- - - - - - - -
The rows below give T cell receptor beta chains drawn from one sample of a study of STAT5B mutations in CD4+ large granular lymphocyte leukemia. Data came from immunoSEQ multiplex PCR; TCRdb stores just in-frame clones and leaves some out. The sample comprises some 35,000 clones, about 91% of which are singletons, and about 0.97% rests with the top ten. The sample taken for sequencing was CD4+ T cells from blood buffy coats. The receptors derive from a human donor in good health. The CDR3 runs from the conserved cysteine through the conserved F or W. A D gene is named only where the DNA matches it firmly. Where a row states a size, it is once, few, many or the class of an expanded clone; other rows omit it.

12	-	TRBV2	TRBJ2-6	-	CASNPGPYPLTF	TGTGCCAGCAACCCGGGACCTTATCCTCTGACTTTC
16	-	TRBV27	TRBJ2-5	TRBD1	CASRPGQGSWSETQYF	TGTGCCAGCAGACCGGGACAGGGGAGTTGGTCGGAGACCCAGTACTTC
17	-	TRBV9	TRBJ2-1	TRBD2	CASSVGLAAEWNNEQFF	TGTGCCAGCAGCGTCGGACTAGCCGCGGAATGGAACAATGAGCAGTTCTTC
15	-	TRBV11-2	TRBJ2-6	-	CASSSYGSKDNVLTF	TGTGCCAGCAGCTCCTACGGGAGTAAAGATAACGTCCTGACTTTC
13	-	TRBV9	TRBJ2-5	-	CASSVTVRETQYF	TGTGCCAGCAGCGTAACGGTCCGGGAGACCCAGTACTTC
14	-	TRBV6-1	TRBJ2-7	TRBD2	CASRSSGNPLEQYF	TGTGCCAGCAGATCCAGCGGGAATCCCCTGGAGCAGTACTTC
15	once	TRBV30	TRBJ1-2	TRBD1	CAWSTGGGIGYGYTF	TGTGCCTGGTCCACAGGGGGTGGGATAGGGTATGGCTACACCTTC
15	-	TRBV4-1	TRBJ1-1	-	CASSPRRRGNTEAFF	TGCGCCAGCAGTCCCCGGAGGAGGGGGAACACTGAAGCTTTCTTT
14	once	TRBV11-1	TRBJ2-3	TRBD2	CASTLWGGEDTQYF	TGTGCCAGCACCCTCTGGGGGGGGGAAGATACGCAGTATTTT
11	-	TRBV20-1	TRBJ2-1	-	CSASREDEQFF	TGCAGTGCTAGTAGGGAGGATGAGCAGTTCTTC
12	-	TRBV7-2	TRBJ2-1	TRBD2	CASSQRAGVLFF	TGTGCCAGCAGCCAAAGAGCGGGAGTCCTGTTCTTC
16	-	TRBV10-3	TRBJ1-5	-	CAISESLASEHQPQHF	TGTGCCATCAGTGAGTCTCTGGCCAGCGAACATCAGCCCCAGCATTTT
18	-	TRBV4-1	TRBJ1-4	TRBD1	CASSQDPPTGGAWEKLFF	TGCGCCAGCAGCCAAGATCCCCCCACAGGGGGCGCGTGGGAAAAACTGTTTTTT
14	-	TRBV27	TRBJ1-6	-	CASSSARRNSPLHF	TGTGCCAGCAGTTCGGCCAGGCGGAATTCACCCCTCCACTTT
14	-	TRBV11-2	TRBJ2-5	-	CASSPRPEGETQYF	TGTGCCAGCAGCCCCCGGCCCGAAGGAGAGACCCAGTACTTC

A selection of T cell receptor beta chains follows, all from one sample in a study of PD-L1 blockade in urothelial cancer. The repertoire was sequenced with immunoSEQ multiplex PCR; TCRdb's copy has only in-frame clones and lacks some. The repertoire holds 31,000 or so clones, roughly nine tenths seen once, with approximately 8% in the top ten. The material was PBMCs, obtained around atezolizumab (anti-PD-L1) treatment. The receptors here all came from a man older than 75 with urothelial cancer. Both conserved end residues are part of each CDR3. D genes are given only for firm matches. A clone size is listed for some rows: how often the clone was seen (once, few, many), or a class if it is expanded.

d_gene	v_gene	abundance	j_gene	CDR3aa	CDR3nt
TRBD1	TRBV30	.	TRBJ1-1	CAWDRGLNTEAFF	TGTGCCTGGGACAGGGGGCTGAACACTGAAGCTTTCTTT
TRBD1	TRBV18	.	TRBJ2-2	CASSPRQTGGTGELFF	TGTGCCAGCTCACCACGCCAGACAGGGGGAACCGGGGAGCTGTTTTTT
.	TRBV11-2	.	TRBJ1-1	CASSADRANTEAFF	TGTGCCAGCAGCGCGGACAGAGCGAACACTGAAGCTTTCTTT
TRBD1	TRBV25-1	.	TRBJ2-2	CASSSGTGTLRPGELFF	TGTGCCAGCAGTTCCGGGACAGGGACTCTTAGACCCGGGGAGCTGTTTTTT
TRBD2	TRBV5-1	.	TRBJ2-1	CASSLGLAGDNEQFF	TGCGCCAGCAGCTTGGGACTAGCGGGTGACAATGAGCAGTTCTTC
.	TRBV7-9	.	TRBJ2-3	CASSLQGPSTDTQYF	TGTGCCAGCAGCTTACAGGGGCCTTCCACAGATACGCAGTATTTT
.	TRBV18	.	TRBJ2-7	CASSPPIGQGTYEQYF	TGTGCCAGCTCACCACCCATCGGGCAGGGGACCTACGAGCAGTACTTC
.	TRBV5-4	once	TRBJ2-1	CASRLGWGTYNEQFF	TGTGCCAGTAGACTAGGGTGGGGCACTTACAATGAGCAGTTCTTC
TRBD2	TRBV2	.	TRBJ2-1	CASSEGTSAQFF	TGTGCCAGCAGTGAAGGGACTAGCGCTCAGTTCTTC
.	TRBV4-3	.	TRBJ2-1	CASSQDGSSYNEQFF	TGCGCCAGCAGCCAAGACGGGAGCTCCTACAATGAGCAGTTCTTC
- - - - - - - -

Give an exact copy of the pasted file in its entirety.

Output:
The rows below give T cell receptor beta chains drawn from one sample of a study of STAT5B mutations in CD4+ large granular lymphocyte leukemia. Data came from immunoSEQ multiplex PCR; TCRdb stores just in-frame clones and leaves some out. The sample comprises some 35,000 clones, about 91% of which are singletons, and about 0.97% rests with the top ten. The sample taken for sequencing was CD4+ T cells from blood buffy coats. The receptors derive from a human donor in good health. The CDR3 runs from the conserved cysteine through the conserved F or W. A D gene is named only where the DNA matches it firmly. Where a row states a size, it is once, few, many or the class of an expanded clone; other rows omit it.

12	-	TRBV2	TRBJ2-6	-	CASNPGPYPLTF	TGTGCCAGCAACCCGGGACCTTATCCTCTGACTTTC
16	-	TRBV27	TRBJ2-5	TRBD1	CASRPGQGSWSETQYF	TGTGCCAGCAGACCGGGACAGGGGAGTTGGTCGGAGACCCAGTACTTC
17	-	TRBV9	TRBJ2-1	TRBD2	CASSVGLAAEWNNEQFF	TGTGCCAGCAGCGTCGGACTAGCCGCGGAATGGAACAATGAGCAGTTCTTC
15	-	TRBV11-2	TRBJ2-6	-	CASSSYGSKDNVLTF	TGTGCCAGCAGCTCCTACGGGAGTAAAGATAACGTCCTGACTTTC
13	-	TRBV9	TRBJ2-5	-	CASSVTVRETQYF	TGTGCCAGCAGCGTAACGGTCCGGGAGACCCAGTACTTC
14	-	TRBV6-1	TRBJ2-7	TRBD2	CASRSSGNPLEQYF	TGTGCCAGCAGATCCAGCGGGAATCCCCTGGAGCAGTACTTC
15	once	TRBV30	TRBJ1-2	TRBD1	CAWSTGGGIGYGYTF	TGTGCCTGGTCCACAGGGGGTGGGATAGGGTATGGCTACACCTTC
15	-	TRBV4-1	TRBJ1-1	-	CASSPRRRGNTEAFF	TGCGCCAGCAGTCCCCGGAGGAGGGGGAACACTGAAGCTTTCTTT
14	once	TRBV11-1	TRBJ2-3	TRBD2	CASTLWGGEDTQYF	TGTGCCAGCACCCTCTGGGGGGGGGAAGATACGCAGTATTTT
11	-	TRBV20-1	TRBJ2-1	-	CSASREDEQFF	TGCAGTGCTAGTAGGGAGGATGAGCAGTTCTTC
12	-	TRBV7-2	TRBJ2-1	TRBD2	CASSQRAGVLFF	TGTGCCAGCAGCCAAAGAGCGGGAGTCCTGTTCTTC
16	-	TRBV10-3	TRBJ1-5	-	CAISESLASEHQPQHF	TGTGCCATCAGTGAGTCTCTGGCCAGCGAACATCAGCCCCAGCATTTT
18	-	TRBV4-1	TRBJ1-4	TRBD1	CASSQDPPTGGAWEKLFF	TGCGCCAGCAGCCAAGATCCCCCCACAGGGGGCGCGTGGGAAAAACTGTTTTTT
14	-	TRBV27	TRBJ1-6	-	CASSSARRNSPLHF	TGTGCCAGCAGTTCGGCCAGGCGGAATTCACCCCTCCACTTT
14	-	TRBV11-2	TRBJ2-5	-	CASSPRPEGETQYF	TGTGCCAGCAGCCCCCGGCCCGAAGGAGAGACCCAGTACTTC

A selection of T cell receptor beta chains follows, all from one sample in a study of PD-L1 blockade in urothelial cancer. The repertoire was sequenced with immunoSEQ multiplex PCR; TCRdb's copy has only in-frame clones and lacks some. The repertoire holds 31,000 or so clones, roughly nine tenths seen once, with approximately 8% in the top ten. The material was PBMCs, obtained around atezolizumab (anti-PD-L1) treatment. The receptors here all came from a man older than 75 with urothelial cancer. Both conserved end residues are part of each CDR3. D genes are given only for firm matches. A clone size is listed for some rows: how often the clone was seen (once, few, many), or a class if it is expanded.

d_gene	v_gene	abundance	j_gene	CDR3aa	CDR3nt
TRBD1	TRBV30	.	TRBJ1-1	CAWDRGLNTEAFF	TGTGCCTGGGACAGGGGGCTGAACACTGAAGCTTTCTTT
TRBD1	TRBV18	.	TRBJ2-2	CASSPRQTGGTGELFF	TGTGCCAGCTCACCACGCCAGACAGGGGGAACCGGGGAGCTGTTTTTT
.	TRBV11-2	.	TRBJ1-1	CASSADRANTEAFF	TGTGCCAGCAGCGCGGACAGAGCGAACACTGAAGCTTTCTTT
TRBD1	TRBV25-1	.	TRBJ2-2	CASSSGTGTLRPGELFF	TGTGCCAGCAGTTCCGGGACAGGGACTCTTAGACCCGGGGAGCTGTTTTTT
TRBD2	TRBV5-1	.	TRBJ2-1	CASSLGLAGDNEQFF	TGCGCCAGCAGCTTGGGACTAGCGGGTGACAATGAGCAGTTCTTC
.	TRBV7-9	.	TRBJ2-3	CASSLQGPSTDTQYF	TGTGCCAGCAGCTTACAGGGGCCTTCCACAGATACGCAGTATTTT
.	TRBV18	.	TRBJ2-7	CASSPPIGQGTYEQYF	TGTGCCAGCTCACCACCCATCGGGCAGGGGACCTACGAGCAGTACTTC
.	TRBV5-4	once	TRBJ2-1	CASRLGWGTYNEQFF	TGTGCCAGTAGACTAGGGTGGGGCACTTACAATGAGCAGTTCTTC
TRBD2	TRBV2	.	TRBJ2-1	CASSEGTSAQFF	TGTGCCAGCAGTGAAGGGACTAGCGCTCAGTTCTTC
.	TRBV4-3	.	TRBJ2-1	CASSQDGSSYNEQFF	TGCGCCAGCAGCCAAGACGGGAGCTCCTACAATGAGCAGTTCTTC